We are different in many ways, different background, different sense of style and different taste in everything. However, we do love many same things such as dressing up, perfume, crazy shopping and most of all the nature and outdoor activities. We started doing things together and we became insaparable. We laughed about it many times. How fate has played its role in meeting us together. Our friendship will surely last forever

To all of my PERBARA friends, the photo above is the latest looks of BibiMonaLiza taken a week before Hari Raya :)

Thursday, November 03, 2005


On Deepavali Day in the Vine Garden

We are so lucky that our country is peaceful with no hatred between races and religions. This has allowed us to celebrate almost every cultural and religious festivities with the spirit of solidarity. We have seen the worst of each other during the 13th May incident and now we are a wiser community who understand each others' culture better as years gone by.

I don't understand why other countries could not do that? Why do they have to descriminate? Why do they feel superior than others? Why do they have to harm each other? What are they thinking? The glory of this world will go down to waste. Great achievements that could have been achieved will only be a distance dream. Time is wasted with unnecessary thing like war.

Well okay, I've been feeling lucky despite of the fact that I am no longer working like normal people nowadays; to be able to work in a multi racial working environment with good balance of the Malay, Chinese and Indian. I do miss some of the things I used to enjoy while working in Bandar Utama and Taman Tun area but well this is life. You win some and you lose some.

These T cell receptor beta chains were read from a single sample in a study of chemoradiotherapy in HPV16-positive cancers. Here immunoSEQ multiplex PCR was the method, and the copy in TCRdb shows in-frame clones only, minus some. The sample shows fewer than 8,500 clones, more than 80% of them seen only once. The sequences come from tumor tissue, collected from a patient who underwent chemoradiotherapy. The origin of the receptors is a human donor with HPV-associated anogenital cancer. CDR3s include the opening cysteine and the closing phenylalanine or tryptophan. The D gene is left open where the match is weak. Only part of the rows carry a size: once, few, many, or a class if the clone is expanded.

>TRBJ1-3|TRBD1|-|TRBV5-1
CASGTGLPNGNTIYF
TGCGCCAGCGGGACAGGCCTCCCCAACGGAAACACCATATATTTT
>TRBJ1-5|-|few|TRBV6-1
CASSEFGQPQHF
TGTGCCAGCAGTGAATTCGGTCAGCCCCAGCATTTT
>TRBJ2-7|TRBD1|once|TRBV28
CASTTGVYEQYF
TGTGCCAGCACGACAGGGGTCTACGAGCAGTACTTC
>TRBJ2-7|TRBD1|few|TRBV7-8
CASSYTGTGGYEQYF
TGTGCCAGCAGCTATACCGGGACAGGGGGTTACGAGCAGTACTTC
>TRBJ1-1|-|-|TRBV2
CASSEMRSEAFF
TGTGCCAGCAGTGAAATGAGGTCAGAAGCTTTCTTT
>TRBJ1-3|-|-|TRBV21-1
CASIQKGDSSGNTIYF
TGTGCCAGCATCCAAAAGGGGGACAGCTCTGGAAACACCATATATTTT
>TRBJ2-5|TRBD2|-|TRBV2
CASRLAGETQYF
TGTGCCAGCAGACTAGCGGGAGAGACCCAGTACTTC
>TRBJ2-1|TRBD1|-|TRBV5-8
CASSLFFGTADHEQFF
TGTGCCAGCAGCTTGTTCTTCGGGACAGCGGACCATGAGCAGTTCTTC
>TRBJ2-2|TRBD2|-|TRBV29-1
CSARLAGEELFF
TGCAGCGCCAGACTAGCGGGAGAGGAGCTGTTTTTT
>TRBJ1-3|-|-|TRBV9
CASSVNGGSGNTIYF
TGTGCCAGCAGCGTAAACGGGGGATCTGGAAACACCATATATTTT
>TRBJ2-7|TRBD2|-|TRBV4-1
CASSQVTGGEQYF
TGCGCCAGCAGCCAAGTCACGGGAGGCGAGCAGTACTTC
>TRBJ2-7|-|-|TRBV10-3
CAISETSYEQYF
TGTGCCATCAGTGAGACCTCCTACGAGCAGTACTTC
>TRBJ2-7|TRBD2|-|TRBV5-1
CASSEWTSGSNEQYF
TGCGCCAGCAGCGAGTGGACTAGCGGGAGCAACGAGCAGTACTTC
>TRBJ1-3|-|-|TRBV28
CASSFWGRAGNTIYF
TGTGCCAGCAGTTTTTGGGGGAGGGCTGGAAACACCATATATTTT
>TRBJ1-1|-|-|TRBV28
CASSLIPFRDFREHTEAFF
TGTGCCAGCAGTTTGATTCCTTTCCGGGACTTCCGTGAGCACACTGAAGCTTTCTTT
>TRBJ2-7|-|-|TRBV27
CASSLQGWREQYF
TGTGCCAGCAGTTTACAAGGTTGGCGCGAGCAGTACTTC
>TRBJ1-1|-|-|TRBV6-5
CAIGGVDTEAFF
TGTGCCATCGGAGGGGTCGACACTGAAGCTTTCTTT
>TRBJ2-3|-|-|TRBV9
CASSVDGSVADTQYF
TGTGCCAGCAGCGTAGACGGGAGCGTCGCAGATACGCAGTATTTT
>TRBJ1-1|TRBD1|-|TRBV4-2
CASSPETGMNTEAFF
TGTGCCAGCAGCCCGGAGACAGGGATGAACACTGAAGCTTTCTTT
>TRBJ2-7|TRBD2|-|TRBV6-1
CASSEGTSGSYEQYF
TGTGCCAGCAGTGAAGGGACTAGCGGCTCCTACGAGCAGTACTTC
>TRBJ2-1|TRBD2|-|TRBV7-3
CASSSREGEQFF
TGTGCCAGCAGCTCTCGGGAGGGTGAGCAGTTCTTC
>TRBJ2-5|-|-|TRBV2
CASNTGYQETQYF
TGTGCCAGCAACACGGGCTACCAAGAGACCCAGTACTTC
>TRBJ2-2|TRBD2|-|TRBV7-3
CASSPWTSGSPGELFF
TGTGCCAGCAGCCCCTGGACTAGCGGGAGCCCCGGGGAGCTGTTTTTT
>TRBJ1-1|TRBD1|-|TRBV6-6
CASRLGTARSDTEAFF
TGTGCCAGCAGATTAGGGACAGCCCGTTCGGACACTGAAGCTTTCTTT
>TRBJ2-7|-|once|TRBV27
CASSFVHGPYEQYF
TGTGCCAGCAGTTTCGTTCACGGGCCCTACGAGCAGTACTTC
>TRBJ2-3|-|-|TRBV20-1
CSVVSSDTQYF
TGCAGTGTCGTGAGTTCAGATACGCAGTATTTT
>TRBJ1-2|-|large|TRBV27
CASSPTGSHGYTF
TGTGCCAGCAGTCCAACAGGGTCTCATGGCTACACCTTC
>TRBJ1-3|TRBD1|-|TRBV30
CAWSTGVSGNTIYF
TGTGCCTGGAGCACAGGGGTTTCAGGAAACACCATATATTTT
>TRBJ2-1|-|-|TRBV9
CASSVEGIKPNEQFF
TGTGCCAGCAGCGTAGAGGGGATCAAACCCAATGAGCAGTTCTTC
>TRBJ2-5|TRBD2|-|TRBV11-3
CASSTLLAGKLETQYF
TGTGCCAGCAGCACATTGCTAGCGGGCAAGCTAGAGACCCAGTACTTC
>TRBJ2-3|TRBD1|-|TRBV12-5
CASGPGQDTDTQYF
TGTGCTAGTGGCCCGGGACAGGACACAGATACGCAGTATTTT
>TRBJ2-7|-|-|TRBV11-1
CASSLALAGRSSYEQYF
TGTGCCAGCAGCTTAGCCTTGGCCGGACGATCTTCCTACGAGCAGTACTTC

I got to wear Panjabi's suit during Deepavali and so did others in my work place. The Malays wore Saries and Panjabi suits for the jovial of Deepavali celebration in the garden. It was worth every effort, that everybody seemed to enjoy themselves including the visitors who took our photos. I called up the media to cover a story on our garden. This gave a boost in the staffs' morale after their hard work as well as it's a good way to promote the garden to the public who do not know of our existance. I'll be writing more about the garden in later postings.

We did our own 'kolum' to welcome the visitors to Taman Botani. Kolum is an ancient Indian art form (as shown on the photos below). It was made of intricate arrangement of coloured rice grains placed on a floor usually infront of an entrance to welcome visitors. It looks simple but trust me it's not. I saw them doing it meticalously bit by bit following the pattern drawn on the floor with white chalk. The price was I got them to be on TV the day of Deepavali. There will be more to come.


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My mind says:

  • If it's not you, who else!
  • Love your country. Keep it SAFE & GREEN...